Thursday, August 9, 2018
The 2018 midterms may turn out to be one of the most consequential elections in American history. A few layers below the big choices will be one that could also have a major long-term impact: carbon pricing is on the ballot in Washington state.
Some time back (here) I wrote about the failure of carbon tax or cap-and-invest legislation to pass in the last sessions of the Oregon and Washington legislatures. The main point of my analysis was that big, controversial legislation is never easy to pass, so failure to get a bill through in a time-restricted session is not necessarily the end of the story.
And in fact in Washington state, the story has a new chapter. The Washington State Alliance for Jobs and Clean Energy, which unites more than 200 coalition members, including health professionals, businesses, labor unions, faith communities, environmental advocates, and communities of color (website here), didn’t wait for the next legislative session. They put together an initiative campaign to get their own version of carbon pricing on the November ballot – and have succeeded! (story here) The “Protect Washington Act” would levy a fee on the carbon content of fuels – including motor fuels – and electricity and use the revenue to fund clean energy and clean transportation projects. Reflecting the local economy, the bill sets aside funding for clean water and forest projects as well. Finally, the bill would provide funding to help low-income communities and others that might be negatively affected by the transition to clean energy.
Will the initiative pass? I have no idea. Success is certainly not guaranteed, and the fossil fuels industries will no doubt pour money into negative TV ads. I for one will be watching hopefully with at least a small percentage of my attention as I glue myself to my TV and laptop during a long night’s vigil.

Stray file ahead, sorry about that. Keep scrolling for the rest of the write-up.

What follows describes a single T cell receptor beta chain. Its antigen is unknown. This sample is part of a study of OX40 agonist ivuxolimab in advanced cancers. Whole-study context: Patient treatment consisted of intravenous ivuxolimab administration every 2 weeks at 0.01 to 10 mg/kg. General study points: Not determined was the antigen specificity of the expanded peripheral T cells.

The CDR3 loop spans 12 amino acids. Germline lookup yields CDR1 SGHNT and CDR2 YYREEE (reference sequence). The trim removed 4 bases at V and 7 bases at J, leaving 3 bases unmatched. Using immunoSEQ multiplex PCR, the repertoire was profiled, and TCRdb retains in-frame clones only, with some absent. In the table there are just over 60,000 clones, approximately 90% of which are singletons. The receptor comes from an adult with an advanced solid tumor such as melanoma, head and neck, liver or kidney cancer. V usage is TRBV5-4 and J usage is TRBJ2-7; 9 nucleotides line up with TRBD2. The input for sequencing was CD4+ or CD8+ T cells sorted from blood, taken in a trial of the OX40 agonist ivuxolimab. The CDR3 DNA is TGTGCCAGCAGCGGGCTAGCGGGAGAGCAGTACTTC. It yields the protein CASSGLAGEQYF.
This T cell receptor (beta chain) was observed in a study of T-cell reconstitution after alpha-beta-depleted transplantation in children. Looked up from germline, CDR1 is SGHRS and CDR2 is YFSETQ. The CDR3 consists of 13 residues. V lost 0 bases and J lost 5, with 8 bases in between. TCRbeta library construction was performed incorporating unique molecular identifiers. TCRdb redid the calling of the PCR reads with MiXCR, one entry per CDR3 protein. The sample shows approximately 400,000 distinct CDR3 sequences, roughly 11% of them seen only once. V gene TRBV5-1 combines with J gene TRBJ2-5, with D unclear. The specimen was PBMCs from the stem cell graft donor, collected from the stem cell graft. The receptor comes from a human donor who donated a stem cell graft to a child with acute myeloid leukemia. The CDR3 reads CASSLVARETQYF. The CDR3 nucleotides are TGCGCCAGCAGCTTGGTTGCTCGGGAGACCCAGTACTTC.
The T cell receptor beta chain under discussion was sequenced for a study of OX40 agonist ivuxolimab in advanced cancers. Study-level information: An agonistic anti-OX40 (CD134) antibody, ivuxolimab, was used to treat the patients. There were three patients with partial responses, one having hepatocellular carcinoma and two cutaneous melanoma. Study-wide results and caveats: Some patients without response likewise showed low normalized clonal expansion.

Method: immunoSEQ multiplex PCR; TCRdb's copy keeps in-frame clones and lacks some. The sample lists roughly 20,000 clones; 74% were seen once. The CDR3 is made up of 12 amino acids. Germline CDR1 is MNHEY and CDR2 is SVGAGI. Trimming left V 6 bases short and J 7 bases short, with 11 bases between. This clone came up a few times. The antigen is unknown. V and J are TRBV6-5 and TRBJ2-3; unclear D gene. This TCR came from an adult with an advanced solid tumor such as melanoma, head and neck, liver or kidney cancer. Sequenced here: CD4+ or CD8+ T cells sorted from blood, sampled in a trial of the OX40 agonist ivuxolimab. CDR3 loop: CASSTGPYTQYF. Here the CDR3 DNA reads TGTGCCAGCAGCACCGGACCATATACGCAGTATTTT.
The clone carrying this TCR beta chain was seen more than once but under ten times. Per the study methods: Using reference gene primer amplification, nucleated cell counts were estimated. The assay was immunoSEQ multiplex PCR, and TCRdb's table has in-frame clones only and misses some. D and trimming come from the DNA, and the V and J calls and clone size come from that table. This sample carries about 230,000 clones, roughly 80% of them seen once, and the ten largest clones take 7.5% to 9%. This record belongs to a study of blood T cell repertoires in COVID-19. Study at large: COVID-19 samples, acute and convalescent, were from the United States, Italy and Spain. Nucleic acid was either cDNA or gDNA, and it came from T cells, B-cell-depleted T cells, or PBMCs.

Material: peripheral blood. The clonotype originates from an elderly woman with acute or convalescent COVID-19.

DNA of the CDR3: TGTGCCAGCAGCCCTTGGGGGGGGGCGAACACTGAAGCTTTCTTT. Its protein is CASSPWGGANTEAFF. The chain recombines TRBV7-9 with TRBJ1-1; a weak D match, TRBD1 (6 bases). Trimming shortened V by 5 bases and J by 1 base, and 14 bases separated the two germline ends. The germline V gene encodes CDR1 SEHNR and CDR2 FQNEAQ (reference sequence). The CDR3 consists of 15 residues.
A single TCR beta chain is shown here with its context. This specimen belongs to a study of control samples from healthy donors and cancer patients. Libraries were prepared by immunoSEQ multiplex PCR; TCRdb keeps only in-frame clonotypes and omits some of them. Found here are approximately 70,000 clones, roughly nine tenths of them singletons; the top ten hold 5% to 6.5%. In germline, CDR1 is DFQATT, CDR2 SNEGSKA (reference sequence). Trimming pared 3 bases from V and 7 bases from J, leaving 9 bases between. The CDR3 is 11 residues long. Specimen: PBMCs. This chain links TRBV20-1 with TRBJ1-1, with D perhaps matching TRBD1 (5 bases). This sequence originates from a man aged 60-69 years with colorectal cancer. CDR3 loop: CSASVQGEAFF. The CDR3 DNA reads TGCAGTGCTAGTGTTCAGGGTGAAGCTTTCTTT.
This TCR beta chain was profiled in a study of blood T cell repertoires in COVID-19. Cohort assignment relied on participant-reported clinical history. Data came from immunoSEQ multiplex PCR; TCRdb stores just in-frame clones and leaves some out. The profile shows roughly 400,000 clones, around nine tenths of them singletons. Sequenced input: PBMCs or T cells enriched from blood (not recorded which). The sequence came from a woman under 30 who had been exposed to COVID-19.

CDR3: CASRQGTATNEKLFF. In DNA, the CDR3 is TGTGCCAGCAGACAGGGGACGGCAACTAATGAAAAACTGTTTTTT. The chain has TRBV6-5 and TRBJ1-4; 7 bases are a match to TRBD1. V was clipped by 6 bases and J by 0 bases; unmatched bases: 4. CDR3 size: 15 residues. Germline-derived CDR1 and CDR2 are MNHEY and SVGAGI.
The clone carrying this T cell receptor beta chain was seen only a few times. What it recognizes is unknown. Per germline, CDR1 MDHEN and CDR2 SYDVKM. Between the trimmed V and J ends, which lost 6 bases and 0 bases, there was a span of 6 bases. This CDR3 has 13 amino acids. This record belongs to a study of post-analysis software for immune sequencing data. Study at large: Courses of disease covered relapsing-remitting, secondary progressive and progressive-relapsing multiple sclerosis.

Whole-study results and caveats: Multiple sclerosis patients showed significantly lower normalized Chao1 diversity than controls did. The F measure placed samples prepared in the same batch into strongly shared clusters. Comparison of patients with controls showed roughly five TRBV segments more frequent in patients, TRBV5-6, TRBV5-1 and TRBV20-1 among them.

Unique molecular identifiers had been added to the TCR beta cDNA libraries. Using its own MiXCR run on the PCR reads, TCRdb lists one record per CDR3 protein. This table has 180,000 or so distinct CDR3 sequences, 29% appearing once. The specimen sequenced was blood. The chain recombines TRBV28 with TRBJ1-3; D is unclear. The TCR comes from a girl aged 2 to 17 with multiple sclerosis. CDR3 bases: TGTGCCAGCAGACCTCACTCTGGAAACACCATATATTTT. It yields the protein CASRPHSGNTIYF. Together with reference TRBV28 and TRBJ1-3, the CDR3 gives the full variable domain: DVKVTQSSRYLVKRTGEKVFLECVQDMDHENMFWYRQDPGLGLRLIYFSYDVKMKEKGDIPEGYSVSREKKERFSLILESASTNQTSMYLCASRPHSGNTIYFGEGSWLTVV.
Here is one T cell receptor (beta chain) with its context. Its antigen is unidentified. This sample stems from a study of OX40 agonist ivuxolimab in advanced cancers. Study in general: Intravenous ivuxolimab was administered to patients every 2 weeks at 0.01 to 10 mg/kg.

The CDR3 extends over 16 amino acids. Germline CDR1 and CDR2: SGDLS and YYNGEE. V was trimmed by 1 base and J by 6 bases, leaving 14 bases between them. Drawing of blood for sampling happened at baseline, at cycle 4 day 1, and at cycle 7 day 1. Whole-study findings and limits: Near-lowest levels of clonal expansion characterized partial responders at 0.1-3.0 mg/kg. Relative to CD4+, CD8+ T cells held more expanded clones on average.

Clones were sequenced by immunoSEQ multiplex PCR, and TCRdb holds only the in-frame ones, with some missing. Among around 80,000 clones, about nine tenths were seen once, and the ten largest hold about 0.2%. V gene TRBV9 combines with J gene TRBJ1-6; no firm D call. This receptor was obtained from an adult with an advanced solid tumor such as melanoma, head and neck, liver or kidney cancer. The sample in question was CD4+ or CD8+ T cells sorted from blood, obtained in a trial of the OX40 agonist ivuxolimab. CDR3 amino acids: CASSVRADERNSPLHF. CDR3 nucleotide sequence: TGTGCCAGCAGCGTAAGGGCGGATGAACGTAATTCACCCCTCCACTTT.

Tuesday, July 31, 2018
I say “Gee Whiz” because a lot of the presentations and discussions at NASTO 2018 were all about rapidly evolving transportation technology and what state agencies can do to respond to it. (NASTO is the Northeast Association of State Transportation Officials, which held its annual meeting recently at National Harbor, Maryland.)
Some of the Gee Whiz stuff (of varying degrees of practicality/likelihood):
· Baltimore – Washington maglev trains – Using Japanese technology. 15 minutes DC to Baltimore! (website here)
· JPods – Personal rapid transit system at $10 million per mile. (website here)
· Electric vehicles – Hydro Quebec (blessed with hydroelectric power) investing hugely in Fast Chargers, which they view as “the crux of the matter” and “the determining factor” in spurring the uptake of EVs.
· Automated vehicles – Lots of angst following the Tempe pedestrian death in March, but still advancing rapidly.
· Personal delivery vehicles – Expect sidewalk robots as well as drones!
This is not even to mention Hyperloop (!) (not on the program but the subject of a lot of talk), which Maryland seems to be actively pursuing in partnership with Elon Musk (story here).
State DOTs are struggling, with varying degrees of success, to cope with the onslaught of new tech. My favorite quote of the conference (from Washington State legislation! – here):
“This effort [a study of AVs] is required because robot cars are coming, but robot policy makers are not.”
Special notice goes to OLLI, the automated shuttle, which NASTO goers got to experience on a test ride. We also got to see some of the design lab work at the builder, Local Motors, a cutting edge company called Local Motors (see their website here) which specializes in 3D printing and robotics technology. OLLI is a very promising candidate for “first mile, last mile” shuttle applications and the company plans to be in revenue service at some pilot locations within months. The engineers feel confident that they can overcome fears about automated travel by loading up OLLI with a comprehensive, sophisticated (and expensive) suite of sensors that would not be affordable on personal vehicles. Hope to see them on the road soon!